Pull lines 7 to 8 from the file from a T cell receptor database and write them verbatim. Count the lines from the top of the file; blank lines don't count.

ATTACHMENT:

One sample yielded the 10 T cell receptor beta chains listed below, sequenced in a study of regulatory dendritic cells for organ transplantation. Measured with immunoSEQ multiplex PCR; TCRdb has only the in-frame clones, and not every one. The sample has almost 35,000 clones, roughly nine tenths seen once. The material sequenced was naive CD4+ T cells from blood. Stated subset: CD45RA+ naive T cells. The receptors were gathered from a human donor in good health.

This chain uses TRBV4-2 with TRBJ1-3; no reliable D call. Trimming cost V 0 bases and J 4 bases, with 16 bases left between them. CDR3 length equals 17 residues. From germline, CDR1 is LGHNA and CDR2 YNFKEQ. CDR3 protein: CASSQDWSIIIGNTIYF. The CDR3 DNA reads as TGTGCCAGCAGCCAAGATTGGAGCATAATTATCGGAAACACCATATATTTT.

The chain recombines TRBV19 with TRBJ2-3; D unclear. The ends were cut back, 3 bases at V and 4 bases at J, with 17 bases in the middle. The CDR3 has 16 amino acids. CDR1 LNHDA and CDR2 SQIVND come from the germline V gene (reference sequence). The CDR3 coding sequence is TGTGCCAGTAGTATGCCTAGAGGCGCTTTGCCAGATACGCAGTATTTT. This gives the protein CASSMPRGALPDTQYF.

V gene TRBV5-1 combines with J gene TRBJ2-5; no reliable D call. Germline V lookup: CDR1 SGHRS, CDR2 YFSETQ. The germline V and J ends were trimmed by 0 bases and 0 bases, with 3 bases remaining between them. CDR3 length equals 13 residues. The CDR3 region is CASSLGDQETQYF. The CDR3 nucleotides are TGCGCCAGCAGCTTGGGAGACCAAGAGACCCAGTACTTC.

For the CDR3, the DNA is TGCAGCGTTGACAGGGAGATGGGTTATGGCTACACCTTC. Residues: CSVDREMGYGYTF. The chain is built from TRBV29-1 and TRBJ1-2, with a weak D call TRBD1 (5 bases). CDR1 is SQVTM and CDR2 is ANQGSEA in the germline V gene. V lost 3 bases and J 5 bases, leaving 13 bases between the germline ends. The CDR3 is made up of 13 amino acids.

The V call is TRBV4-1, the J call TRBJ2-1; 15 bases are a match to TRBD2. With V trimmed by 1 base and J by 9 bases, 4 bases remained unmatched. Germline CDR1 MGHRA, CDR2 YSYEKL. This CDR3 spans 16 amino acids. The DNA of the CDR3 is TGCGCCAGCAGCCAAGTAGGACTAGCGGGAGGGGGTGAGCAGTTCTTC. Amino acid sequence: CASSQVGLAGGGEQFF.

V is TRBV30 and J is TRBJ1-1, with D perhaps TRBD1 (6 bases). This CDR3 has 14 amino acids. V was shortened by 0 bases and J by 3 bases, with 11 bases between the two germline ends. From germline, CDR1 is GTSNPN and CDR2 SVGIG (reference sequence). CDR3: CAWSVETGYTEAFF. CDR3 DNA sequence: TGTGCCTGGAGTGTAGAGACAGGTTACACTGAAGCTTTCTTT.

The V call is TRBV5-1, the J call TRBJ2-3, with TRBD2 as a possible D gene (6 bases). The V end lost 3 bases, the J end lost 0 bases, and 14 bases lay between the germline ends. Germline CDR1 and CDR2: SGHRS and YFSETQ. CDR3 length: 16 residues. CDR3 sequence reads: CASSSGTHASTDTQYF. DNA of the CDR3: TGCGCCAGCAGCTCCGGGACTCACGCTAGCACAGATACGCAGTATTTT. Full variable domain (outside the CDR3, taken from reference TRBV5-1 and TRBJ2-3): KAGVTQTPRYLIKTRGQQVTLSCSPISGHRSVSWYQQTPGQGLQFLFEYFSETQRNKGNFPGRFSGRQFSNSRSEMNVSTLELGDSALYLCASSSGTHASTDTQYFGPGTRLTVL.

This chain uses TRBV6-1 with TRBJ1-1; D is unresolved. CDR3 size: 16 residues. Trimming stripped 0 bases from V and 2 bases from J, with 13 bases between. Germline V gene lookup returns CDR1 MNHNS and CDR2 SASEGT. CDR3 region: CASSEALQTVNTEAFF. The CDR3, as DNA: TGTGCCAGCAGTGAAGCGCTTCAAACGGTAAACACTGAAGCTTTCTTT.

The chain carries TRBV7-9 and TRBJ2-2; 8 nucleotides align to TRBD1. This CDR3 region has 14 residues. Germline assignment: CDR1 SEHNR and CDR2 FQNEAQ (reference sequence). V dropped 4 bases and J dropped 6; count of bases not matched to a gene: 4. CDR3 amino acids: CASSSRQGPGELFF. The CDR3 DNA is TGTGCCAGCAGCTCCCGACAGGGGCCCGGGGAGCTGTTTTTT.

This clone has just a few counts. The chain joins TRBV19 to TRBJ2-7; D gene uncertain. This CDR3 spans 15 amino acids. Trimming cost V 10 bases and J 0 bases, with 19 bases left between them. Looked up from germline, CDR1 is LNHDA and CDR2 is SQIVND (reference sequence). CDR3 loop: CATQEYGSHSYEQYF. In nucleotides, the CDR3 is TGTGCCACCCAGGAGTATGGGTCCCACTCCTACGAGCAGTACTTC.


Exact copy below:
V is TRBV30 and J is TRBJ1-1, with D perhaps TRBD1 (6 bases). This CDR3 has 14 amino acids. V was shortened by 0 bases and J by 3 bases, with 11 bases between the two germline ends. From germline, CDR1 is GTSNPN and CDR2 SVGIG (reference sequence). CDR3: CAWSVETGYTEAFF. CDR3 DNA sequence: TGTGCCTGGAGTGTAGAGACAGGTTACACTGAAGCTTTCTTT.

The V call is TRBV5-1, the J call TRBJ2-3, with TRBD2 as a possible D gene (6 bases). The V end lost 3 bases, the J end lost 0 bases, and 14 bases lay between the germline ends. Germline CDR1 and CDR2: SGHRS and YFSETQ. CDR3 length: 16 residues. CDR3 sequence reads: CASSSGTHASTDTQYF. DNA of the CDR3: TGCGCCAGCAGCTCCGGGACTCACGCTAGCACAGATACGCAGTATTTT. Full variable domain (outside the CDR3, taken from reference TRBV5-1 and TRBJ2-3): KAGVTQTPRYLIKTRGQQVTLSCSPISGHRSVSWYQQTPGQGLQFLFEYFSETQRNKGNFPGRFSGRQFSNSRSEMNVSTLELGDSALYLCASSSGTHASTDTQYFGPGTRLTVL.